Its a girl!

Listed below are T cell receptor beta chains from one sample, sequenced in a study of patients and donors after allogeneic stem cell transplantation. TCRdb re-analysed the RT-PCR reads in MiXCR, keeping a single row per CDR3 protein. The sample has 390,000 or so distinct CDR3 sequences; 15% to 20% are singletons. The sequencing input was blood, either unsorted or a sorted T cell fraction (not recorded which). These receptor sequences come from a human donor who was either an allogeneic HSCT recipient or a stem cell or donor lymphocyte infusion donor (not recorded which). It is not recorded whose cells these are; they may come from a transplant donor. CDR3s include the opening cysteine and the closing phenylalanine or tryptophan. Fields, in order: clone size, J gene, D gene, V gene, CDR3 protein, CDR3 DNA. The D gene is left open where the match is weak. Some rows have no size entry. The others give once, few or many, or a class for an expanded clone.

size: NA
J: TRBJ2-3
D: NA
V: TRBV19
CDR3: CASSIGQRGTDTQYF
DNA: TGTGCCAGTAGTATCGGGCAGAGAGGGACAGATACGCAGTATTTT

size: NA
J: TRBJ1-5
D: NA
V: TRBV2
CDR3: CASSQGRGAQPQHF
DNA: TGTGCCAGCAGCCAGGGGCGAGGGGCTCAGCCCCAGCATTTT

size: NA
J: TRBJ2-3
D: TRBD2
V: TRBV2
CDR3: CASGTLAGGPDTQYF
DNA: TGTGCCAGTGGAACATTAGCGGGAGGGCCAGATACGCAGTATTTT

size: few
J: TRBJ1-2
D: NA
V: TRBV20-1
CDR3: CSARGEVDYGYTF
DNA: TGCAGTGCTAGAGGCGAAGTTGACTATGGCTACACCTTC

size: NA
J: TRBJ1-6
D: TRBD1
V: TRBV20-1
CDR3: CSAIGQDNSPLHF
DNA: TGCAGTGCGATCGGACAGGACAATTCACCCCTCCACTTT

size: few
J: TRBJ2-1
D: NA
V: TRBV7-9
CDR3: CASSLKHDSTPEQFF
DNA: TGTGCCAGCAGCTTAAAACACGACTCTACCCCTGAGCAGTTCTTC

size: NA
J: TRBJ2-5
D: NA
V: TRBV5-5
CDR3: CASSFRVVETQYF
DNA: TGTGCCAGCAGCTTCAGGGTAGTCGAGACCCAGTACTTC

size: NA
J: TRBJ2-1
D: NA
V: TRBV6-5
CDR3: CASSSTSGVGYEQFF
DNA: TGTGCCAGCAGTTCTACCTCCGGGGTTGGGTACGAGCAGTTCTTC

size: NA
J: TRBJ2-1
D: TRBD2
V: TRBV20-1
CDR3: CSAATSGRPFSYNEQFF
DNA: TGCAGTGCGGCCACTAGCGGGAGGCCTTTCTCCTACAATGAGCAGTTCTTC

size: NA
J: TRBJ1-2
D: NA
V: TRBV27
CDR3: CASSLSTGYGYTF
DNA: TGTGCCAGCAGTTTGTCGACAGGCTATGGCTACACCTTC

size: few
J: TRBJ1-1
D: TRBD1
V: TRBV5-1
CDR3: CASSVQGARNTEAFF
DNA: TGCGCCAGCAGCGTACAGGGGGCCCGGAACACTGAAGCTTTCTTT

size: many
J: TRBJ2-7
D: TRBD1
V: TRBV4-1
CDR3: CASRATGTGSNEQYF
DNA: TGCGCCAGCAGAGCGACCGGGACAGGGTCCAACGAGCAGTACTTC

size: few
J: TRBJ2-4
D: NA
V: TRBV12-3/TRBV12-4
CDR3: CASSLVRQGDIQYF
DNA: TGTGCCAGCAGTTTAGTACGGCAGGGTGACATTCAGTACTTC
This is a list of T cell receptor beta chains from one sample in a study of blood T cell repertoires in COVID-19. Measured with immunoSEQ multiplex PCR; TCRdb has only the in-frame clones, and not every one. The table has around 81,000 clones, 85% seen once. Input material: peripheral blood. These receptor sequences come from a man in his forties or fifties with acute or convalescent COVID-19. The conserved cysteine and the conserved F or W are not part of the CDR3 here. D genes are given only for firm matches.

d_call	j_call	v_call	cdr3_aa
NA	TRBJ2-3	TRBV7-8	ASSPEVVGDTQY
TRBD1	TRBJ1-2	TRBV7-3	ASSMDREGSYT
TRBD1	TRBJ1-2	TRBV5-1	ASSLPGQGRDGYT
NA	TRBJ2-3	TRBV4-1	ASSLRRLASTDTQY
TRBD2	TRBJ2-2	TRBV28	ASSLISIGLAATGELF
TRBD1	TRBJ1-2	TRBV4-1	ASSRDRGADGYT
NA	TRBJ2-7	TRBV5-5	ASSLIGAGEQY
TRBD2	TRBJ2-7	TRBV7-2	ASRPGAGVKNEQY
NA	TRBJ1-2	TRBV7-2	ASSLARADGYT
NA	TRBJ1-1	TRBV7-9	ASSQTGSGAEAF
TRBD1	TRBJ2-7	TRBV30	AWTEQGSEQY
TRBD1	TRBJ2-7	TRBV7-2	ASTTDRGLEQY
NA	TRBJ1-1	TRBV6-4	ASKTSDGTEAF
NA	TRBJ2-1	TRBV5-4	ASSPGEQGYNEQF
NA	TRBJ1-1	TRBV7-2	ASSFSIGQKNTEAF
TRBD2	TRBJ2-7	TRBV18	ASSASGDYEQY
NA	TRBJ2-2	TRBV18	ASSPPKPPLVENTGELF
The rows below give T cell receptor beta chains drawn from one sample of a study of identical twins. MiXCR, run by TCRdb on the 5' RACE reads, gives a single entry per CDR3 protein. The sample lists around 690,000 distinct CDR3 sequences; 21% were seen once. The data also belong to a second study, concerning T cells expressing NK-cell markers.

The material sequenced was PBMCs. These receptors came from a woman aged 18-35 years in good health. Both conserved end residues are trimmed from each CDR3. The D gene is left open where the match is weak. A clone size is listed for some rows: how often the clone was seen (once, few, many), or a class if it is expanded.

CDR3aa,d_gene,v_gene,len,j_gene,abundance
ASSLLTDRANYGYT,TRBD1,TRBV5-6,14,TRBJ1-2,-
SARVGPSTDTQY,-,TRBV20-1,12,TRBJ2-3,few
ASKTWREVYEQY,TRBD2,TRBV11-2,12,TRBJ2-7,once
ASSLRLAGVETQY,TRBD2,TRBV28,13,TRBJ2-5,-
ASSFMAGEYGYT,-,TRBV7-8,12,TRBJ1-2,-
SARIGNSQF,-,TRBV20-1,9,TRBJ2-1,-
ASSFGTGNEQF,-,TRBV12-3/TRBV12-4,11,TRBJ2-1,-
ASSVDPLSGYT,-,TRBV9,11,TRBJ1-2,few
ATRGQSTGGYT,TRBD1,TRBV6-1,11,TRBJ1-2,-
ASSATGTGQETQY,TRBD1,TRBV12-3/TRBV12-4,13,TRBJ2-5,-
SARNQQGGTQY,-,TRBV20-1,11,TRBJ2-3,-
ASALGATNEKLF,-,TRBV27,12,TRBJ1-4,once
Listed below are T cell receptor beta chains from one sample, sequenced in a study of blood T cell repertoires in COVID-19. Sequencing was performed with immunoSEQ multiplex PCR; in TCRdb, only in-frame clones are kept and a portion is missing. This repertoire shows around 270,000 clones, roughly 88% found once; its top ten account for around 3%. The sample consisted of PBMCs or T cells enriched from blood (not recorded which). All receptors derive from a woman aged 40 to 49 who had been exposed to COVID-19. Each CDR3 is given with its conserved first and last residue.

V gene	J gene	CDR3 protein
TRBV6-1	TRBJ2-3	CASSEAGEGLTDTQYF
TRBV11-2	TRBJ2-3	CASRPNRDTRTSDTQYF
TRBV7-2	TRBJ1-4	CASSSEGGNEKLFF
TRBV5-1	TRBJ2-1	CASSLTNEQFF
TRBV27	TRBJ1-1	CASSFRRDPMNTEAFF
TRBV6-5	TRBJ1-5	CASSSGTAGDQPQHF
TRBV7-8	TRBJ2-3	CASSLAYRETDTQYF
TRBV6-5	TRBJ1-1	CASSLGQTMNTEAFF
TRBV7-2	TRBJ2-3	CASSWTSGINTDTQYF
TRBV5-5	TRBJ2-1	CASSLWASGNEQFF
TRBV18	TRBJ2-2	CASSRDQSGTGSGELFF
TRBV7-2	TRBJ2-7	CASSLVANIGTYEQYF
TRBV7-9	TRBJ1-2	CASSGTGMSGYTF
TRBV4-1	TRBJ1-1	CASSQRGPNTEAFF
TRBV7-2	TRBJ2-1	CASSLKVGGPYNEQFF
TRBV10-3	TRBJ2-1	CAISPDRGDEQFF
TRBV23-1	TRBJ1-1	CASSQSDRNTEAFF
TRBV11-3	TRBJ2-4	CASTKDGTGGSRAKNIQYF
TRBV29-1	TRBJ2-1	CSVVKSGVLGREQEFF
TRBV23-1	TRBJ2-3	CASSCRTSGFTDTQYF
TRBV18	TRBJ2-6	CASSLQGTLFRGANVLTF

What if someone told you, “You are going to have a baby girl!”  What would you do? Would you host a celebration, or would you be enraged so much so to nullify the existence of that child, killing it before it was born? Would this act be considered a murder? Well, that’s a whole other matter. In the eyes of the world, India stands as a diversified nation rich in color and culture, several people and communities proliferating throughout the land. Its music as if describing an ancient tale, its monuments as a testament to power and dominance.But there is a part of India that often goes unnoticed. A reality hidden in the interior of the largest cities, streets lined up by lurking women and underaged girls looking for ways to pay off debt, to find the next meal, or to support their addiction by being hired for the night. Having nothing but their soul and body as their only possession, they give themselves away. They invest their bodies and souls to be able to feed themselves. But do the roots of prostitution really lie in poverty, drug addiction and trafficking alone ? or is there another start point, perhaps a larger backdrop to the story. I was a female child born to my parents in December 1994, my parents had my sister 5 years before me. Needless to say that they anticipated a male child, so did my paternal family. My grandmother didn’t come to see me when I was born, they tell me. Maybe my parents had a mild disappointed too, but it was soon overcome by their love for me. I was precious to them, they lavished me with their endearment and I had a “perfect” childhood.I grew up cocooned in their care always feeling secure and confident. And I know now that I and my sister are the most important things in their life. But not all girl children have this privilege, this blessing of being treated like a gem, an apple of an eye. The patriarchal society that was widespread decades ago and is still deeply rooted in some regions of India frowns upon the birth of a female child. It’s not a cause for celebration but of despair. Its somehow considered the fault of the mother. The birth of the male child is however highly favored and equivalent to a festival. “Why?” you may ask. A son will bear the family name forward as well as their splendor in the society. Forbes ranked India 4th among the countries most dangerous for women, pertaining to dangers of female foeticide and infanticide. A girl in India who escapes this kind of death especially in the underprivileged families grows up as a liability to her parents. An enormous amount of money needs to be paid as a dowry to get her married. She cannot preserve the family line and cannot earn like a son can. For that reason, she is seen as the burden that just needs to be done away with.  Therefore she faces abuse in all its forms from her family members, even parents just because she is a girl and has posed a “disadvantage” on the family. She is not wanted, she is not loved. Rather, in many cases, her body and soul is sold by her parents into the flesh trade sometimes in the name of “Devadasi”  tradition meaning -Servants of God. Devadasis enjoyed an elevated social status in the past but now they are sex workers and child prostitutes constantly being degraded. She is cast off and her earnings support the family. In the developed parts of the world, instances of female infanticide may be rare, but here another monster exists behind the familiar faces, who look up with a smile and speak with gentleness. But their eyes burn with covetousness. They are the uncles, the brothers and very sadly the fathers and stepfathers who take advantage of the innocence and naivety of little children to feed their lusts. Many prostitutes who now seem to be “happy” with what they do, share the phases of their life when they faced sexual abuse and rape as a child. A large proportion of individuals involved in prostitution seem to have been subjected to abuse and mistreatment at a young age. Here is one such study titled: Associations between childhood maltreatment and sex work in a cohort of drug-using youth Why do you think these girls end up in prostitution? A former police officer and an assistant prosecutor Antoinette Welch stated: “These women are told their entire lives that the only value they have to themselves is when somebody else pays for their body.” So where does it all seem to begin? Though not all, for a relatively large proportion of women, the way to this bottomless pit of darkness begins at home when they are still young and innocent, unaware of the dealings of this world. The above study informs that not only sexual abuse but physical and emotional abuse and neglect at home forces them to believe that prostitution is their only worth. In India, the young girls are made to feel unwanted. For them, truly charity began at home when they were burdened with the responsibility of their household and with no education, this is what they resort to. The entrapment of a girl into the flesh trade does not always arise due to the dearth of basic necessities of life. It also arises from the hatred and sense of unwantedness towards a girl child that is embedded in the families and the society, giving them over to a life of incomprehensible horror. Thankfully, things are changing. But there are many who are still trapped, who have gone missing, who have been separated from their families. They go through years of their life feeling worthless and less than human. The dark void within their soul grows darker and deeper each passing day. They remain caged in boxes treated not as a human, but an object day and night by customers having their way with them. We need something more than regulation, criminalization, and verdict to halt this ancient profession and its victims. We need a change of heart. We need our morals to be redefined. No one can subject their fellow humans to this torture that drains the life out of them. We need to realize that this person inside the box is not just a body but a living soul, who is by now may be on the verge of death. She has a heart, mind, and emotions endowed by her creator. She deserves to be listened to and valued. She is worthy of love. She is unique and there none other like her. Pray that we understand this so that she may not be stripped anymore of her soul. Picture courtesy: Google images, Adyashree’s blog.